December 8, 2008 1:10 PM ( ) is a health based social network of people sharing their disease experiences, treatment options, knowledge and giving support to other people suffering from similar health problems.


December 17, 2008 9:19 PM

Launch the internet from a single page and get the most of it, through this website
Idea of this website is to create an ideal homepage for internet users. You will find the most of the stuff you would normally use everyday, right at your desktop. It is packed with useful stuff.
Pick up your favourite search engine…Google, Yahoo, Live search, or use the fantastic encyclopaedias Wikipedia,, etc. They all cleverly placed for your convenience.
Get your email (whatever may be) with a single click. If you are keen on News, save your time and directly click the most popular online newspapers links displayed.
It gives best websites guide in various categories. For example if you are looking for best websites for health related information, you would find it through the “a-z category”.
Under “Site of the day” you will see amazing, hard to miss websites that you may not be aware of.
Widget section has lots useful widgets. It is customisable. You pick which one you want to use and delete if you don’t want it anymore.
It makes your life so much easy, if you use this as your homepage. Save time and get the best out of internet.

Jason Kania

December 22, 2008 1:34 AM is a new free health social networking service that allows members to share their health-related experiences and personal research with others facing similar illnesses, medical treatments, surgeries and medication side-effects. Members and visitors to the site can read about the experiences of others in focused forums and then become online friends with these users communicating via private email and instant messaging.


January 7, 2009 3:42 AM

Hi there,

Catherine thank you for such informative post. I've just stumbled on, another great community with a lot of members who supported me and helped me with my condition. I would recommend other people to check there for possible treatments since this community has more then 80,000 members. Good luck!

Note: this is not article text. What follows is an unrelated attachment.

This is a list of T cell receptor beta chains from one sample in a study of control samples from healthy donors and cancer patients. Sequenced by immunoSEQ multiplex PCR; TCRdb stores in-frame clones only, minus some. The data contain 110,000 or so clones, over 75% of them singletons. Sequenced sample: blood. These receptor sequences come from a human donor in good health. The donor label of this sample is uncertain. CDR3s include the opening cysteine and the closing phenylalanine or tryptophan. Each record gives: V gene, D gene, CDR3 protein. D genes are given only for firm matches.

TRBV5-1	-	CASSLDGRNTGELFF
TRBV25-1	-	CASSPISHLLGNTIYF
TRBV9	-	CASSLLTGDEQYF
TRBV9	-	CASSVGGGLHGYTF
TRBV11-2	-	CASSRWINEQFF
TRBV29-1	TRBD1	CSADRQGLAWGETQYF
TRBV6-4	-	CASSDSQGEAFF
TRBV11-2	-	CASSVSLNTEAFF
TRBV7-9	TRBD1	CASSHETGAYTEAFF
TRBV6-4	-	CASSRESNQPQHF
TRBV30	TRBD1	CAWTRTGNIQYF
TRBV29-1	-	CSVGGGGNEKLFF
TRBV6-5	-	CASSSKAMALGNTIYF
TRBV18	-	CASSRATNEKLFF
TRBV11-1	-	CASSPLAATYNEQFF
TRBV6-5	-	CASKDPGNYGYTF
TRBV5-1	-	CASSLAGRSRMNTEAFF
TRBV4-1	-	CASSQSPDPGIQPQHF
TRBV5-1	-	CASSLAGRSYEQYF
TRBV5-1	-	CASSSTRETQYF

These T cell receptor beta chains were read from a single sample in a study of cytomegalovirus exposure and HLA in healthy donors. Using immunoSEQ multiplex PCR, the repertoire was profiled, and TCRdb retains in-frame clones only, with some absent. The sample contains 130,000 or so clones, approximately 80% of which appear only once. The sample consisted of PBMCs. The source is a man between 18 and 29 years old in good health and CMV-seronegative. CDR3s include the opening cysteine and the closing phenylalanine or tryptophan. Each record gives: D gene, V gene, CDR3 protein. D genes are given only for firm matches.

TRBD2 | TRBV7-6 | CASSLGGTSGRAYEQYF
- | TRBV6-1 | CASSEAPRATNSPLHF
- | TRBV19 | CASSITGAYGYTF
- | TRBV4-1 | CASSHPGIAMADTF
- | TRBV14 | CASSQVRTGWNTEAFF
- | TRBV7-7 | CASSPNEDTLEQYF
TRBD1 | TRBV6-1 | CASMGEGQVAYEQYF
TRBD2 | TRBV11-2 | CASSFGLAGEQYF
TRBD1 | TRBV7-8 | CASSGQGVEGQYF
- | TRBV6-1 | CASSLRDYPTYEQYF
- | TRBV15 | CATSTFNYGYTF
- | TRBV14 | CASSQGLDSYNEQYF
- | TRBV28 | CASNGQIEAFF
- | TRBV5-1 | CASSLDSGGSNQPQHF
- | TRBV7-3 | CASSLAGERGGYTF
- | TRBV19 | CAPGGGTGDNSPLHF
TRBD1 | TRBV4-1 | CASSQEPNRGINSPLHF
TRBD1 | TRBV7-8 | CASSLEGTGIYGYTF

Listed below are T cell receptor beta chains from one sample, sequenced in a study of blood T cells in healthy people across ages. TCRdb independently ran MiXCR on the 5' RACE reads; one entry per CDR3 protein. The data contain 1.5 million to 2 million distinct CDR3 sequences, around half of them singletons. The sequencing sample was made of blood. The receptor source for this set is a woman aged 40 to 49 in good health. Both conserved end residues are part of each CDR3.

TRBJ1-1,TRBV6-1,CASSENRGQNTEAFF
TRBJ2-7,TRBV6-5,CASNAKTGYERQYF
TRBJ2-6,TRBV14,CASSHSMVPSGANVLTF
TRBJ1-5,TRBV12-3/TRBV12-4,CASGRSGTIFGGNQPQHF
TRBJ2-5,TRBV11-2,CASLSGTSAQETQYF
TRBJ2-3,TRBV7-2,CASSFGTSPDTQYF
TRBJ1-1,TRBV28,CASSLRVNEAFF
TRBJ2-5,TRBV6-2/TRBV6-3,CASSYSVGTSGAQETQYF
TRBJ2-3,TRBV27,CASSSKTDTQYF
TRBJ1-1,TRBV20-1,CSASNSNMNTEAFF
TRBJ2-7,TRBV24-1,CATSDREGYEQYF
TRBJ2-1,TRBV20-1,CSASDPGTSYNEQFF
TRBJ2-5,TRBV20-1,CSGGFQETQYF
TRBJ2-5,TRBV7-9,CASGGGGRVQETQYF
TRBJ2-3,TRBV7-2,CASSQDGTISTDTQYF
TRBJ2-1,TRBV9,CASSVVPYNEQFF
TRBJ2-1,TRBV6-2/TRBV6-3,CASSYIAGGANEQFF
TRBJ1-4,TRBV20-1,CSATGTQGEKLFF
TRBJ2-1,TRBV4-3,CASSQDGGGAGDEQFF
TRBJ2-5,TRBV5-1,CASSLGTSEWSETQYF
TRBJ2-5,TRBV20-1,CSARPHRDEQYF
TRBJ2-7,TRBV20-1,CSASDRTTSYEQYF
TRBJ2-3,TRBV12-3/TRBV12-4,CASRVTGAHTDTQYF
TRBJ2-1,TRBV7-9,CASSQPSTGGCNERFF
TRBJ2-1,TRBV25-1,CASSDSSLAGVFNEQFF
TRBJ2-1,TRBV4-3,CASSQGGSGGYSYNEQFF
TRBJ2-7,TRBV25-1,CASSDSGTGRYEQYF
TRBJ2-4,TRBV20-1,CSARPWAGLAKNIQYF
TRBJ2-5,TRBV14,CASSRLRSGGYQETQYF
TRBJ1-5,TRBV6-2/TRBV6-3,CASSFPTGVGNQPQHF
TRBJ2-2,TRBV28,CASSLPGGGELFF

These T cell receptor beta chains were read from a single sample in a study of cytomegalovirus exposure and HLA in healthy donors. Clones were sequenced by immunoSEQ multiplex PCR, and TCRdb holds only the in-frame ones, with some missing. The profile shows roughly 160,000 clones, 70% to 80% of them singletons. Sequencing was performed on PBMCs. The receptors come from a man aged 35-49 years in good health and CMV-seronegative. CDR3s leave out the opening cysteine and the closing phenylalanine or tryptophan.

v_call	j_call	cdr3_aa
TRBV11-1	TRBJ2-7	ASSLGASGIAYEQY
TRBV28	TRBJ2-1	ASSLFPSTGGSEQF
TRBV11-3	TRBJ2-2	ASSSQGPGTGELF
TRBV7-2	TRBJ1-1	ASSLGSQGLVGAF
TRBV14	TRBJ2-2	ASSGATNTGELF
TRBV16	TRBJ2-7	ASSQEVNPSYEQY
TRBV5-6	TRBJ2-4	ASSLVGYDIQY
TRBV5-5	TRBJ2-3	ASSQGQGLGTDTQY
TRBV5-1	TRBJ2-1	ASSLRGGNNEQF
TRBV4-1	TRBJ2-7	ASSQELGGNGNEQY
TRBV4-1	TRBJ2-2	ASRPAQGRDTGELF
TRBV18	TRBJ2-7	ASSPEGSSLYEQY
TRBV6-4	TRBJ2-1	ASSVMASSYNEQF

January 7, 2009 6:33 PM

You can also check out 100bestsocialnetworksites/health.html for a comprehensive list of health related social network sites. This is a new site and the list is ranked according to web usage stats and so is relatively unbiased.

Mike villegas

April 2, 2009 12:38 PM

Autoimmune Diseases Kits help's in detecting antinuclear antibodies a similar indirect immunofluorescence pattern may be produced by antibodies which correspond to different antigenic specificity. you can also check the links above.

Tina Hill

April 30, 2009 6:21 PM is a new health social networking site. It is designed to connect patients and caregivers one-on-one with others who share similiar health experiences and conditions. Please check it out.


November 17, 2009 7:06 AM

I believe in Social Network site for health. Health care cost has sky rocketed. Not that we are looking for cure like we could from the doctor. But at least, people's opinion and experience count. I founded doing exactly the same thing and I am glad I can offer some help to those who need it.

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Bloomberg Businessweek writers Peter Burrows, Cliff Edwards, Olga Kharif, Aaron Ricadela, and Douglas MacMillan, dig behind the headlines to analyze what’s really happening throughout the world of technology. Tech Beat covers everything from tech bellwethers like Apple, Google, and Intel and emerging new leaders such as Facebook to new technologies, trends, and controversies.